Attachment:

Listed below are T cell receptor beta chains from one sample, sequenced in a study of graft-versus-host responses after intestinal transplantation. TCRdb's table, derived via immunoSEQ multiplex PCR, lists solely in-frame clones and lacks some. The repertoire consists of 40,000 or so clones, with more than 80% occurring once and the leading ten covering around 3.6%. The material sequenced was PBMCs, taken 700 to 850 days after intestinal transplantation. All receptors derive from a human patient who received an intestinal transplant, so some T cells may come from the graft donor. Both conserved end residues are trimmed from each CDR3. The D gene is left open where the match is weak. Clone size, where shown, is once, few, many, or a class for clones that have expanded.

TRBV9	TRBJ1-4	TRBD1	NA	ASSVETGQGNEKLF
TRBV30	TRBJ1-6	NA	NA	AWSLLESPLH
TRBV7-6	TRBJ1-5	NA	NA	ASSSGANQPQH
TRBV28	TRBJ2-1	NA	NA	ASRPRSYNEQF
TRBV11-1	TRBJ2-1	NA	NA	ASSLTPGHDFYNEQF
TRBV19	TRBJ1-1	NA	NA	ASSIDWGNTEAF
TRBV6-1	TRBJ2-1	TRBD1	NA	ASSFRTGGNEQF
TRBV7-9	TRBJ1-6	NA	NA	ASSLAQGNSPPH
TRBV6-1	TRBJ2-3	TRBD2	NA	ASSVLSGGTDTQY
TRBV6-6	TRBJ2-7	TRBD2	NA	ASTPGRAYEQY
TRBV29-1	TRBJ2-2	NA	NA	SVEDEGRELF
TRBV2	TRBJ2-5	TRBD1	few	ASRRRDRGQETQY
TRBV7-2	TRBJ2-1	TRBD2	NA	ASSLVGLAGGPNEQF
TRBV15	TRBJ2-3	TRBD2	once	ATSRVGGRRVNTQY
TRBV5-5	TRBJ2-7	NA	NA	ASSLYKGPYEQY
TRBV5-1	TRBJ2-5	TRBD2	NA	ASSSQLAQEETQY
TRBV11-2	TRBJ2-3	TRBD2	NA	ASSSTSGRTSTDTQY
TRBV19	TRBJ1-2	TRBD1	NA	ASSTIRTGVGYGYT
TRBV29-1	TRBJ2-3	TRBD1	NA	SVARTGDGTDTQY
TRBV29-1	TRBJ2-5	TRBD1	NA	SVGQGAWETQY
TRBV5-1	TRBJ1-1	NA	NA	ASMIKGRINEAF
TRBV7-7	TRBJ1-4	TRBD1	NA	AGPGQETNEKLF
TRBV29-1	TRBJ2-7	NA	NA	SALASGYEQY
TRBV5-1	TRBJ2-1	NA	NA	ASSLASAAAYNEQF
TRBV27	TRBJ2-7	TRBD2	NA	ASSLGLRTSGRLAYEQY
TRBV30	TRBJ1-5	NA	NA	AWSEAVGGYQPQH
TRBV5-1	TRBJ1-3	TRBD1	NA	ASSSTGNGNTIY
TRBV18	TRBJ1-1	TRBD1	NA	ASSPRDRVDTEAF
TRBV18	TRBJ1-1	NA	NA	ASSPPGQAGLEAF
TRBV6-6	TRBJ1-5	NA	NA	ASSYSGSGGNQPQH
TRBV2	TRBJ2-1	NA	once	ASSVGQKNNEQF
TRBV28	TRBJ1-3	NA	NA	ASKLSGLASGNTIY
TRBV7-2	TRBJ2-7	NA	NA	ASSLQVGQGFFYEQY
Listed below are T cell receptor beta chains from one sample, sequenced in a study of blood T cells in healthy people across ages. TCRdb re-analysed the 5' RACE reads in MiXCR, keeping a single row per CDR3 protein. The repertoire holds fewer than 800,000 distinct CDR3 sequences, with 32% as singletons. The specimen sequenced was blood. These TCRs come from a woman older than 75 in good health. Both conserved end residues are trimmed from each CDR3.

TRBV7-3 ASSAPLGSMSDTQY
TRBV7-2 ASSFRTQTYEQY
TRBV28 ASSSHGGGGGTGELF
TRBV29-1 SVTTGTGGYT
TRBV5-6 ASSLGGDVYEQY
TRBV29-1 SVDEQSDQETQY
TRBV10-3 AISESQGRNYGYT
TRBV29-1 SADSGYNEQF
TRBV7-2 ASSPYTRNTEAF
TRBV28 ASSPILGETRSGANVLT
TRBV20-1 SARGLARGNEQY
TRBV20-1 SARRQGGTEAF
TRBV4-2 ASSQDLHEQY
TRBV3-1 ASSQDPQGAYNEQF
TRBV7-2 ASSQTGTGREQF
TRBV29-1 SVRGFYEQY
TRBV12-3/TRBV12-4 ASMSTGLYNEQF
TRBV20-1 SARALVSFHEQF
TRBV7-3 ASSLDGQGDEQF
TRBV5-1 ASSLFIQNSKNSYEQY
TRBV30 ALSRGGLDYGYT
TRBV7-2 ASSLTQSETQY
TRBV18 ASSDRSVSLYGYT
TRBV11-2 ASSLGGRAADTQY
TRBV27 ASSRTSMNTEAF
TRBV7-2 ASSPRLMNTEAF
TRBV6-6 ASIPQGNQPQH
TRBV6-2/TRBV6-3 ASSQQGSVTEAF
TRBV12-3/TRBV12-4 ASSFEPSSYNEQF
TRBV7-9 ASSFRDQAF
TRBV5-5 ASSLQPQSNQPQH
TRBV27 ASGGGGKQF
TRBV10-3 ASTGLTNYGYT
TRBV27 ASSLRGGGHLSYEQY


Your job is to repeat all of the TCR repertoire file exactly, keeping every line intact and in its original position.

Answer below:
Listed below are T cell receptor beta chains from one sample, sequenced in a study of graft-versus-host responses after intestinal transplantation. TCRdb's table, derived via immunoSEQ multiplex PCR, lists solely in-frame clones and lacks some. The repertoire consists of 40,000 or so clones, with more than 80% occurring once and the leading ten covering around 3.6%. The material sequenced was PBMCs, taken 700 to 850 days after intestinal transplantation. All receptors derive from a human patient who received an intestinal transplant, so some T cells may come from the graft donor. Both conserved end residues are trimmed from each CDR3. The D gene is left open where the match is weak. Clone size, where shown, is once, few, many, or a class for clones that have expanded.

TRBV9	TRBJ1-4	TRBD1	NA	ASSVETGQGNEKLF
TRBV30	TRBJ1-6	NA	NA	AWSLLESPLH
TRBV7-6	TRBJ1-5	NA	NA	ASSSGANQPQH
TRBV28	TRBJ2-1	NA	NA	ASRPRSYNEQF
TRBV11-1	TRBJ2-1	NA	NA	ASSLTPGHDFYNEQF
TRBV19	TRBJ1-1	NA	NA	ASSIDWGNTEAF
TRBV6-1	TRBJ2-1	TRBD1	NA	ASSFRTGGNEQF
TRBV7-9	TRBJ1-6	NA	NA	ASSLAQGNSPPH
TRBV6-1	TRBJ2-3	TRBD2	NA	ASSVLSGGTDTQY
TRBV6-6	TRBJ2-7	TRBD2	NA	ASTPGRAYEQY
TRBV29-1	TRBJ2-2	NA	NA	SVEDEGRELF
TRBV2	TRBJ2-5	TRBD1	few	ASRRRDRGQETQY
TRBV7-2	TRBJ2-1	TRBD2	NA	ASSLVGLAGGPNEQF
TRBV15	TRBJ2-3	TRBD2	once	ATSRVGGRRVNTQY
TRBV5-5	TRBJ2-7	NA	NA	ASSLYKGPYEQY
TRBV5-1	TRBJ2-5	TRBD2	NA	ASSSQLAQEETQY
TRBV11-2	TRBJ2-3	TRBD2	NA	ASSSTSGRTSTDTQY
TRBV19	TRBJ1-2	TRBD1	NA	ASSTIRTGVGYGYT
TRBV29-1	TRBJ2-3	TRBD1	NA	SVARTGDGTDTQY
TRBV29-1	TRBJ2-5	TRBD1	NA	SVGQGAWETQY
TRBV5-1	TRBJ1-1	NA	NA	ASMIKGRINEAF
TRBV7-7	TRBJ1-4	TRBD1	NA	AGPGQETNEKLF
TRBV29-1	TRBJ2-7	NA	NA	SALASGYEQY
TRBV5-1	TRBJ2-1	NA	NA	ASSLASAAAYNEQF
TRBV27	TRBJ2-7	TRBD2	NA	ASSLGLRTSGRLAYEQY
TRBV30	TRBJ1-5	NA	NA	AWSEAVGGYQPQH
TRBV5-1	TRBJ1-3	TRBD1	NA	ASSSTGNGNTIY
TRBV18	TRBJ1-1	TRBD1	NA	ASSPRDRVDTEAF
TRBV18	TRBJ1-1	NA	NA	ASSPPGQAGLEAF
TRBV6-6	TRBJ1-5	NA	NA	ASSYSGSGGNQPQH
TRBV2	TRBJ2-1	NA	once	ASSVGQKNNEQF
TRBV28	TRBJ1-3	NA	NA	ASKLSGLASGNTIY
TRBV7-2	TRBJ2-7	NA	NA	ASSLQVGQGFFYEQY
Listed below are T cell receptor beta chains from one sample, sequenced in a study of blood T cells in healthy people across ages. TCRdb re-analysed the 5' RACE reads in MiXCR, keeping a single row per CDR3 protein. The repertoire holds fewer than 800,000 distinct CDR3 sequences, with 32% as singletons. The specimen sequenced was blood. These TCRs come from a woman older than 75 in good health. Both conserved end residues are trimmed from each CDR3.

TRBV7-3 ASSAPLGSMSDTQY
TRBV7-2 ASSFRTQTYEQY
TRBV28 ASSSHGGGGGTGELF
TRBV29-1 SVTTGTGGYT
TRBV5-6 ASSLGGDVYEQY
TRBV29-1 SVDEQSDQETQY
TRBV10-3 AISESQGRNYGYT
TRBV29-1 SADSGYNEQF
TRBV7-2 ASSPYTRNTEAF
TRBV28 ASSPILGETRSGANVLT
TRBV20-1 SARGLARGNEQY
TRBV20-1 SARRQGGTEAF
TRBV4-2 ASSQDLHEQY
TRBV3-1 ASSQDPQGAYNEQF
TRBV7-2 ASSQTGTGREQF
TRBV29-1 SVRGFYEQY
TRBV12-3/TRBV12-4 ASMSTGLYNEQF
TRBV20-1 SARALVSFHEQF
TRBV7-3 ASSLDGQGDEQF
TRBV5-1 ASSLFIQNSKNSYEQY
TRBV30 ALSRGGLDYGYT
TRBV7-2 ASSLTQSETQY
TRBV18 ASSDRSVSLYGYT
TRBV11-2 ASSLGGRAADTQY
TRBV27 ASSRTSMNTEAF
TRBV7-2 ASSPRLMNTEAF
TRBV6-6 ASIPQGNQPQH
TRBV6-2/TRBV6-3 ASSQQGSVTEAF
TRBV12-3/TRBV12-4 ASSFEPSSYNEQF
TRBV7-9 ASSFRDQAF
TRBV5-5 ASSLQPQSNQPQH
TRBV27 ASGGGGKQF
TRBV10-3 ASTGLTNYGYT
TRBV27 ASSLRGGGHLSYEQY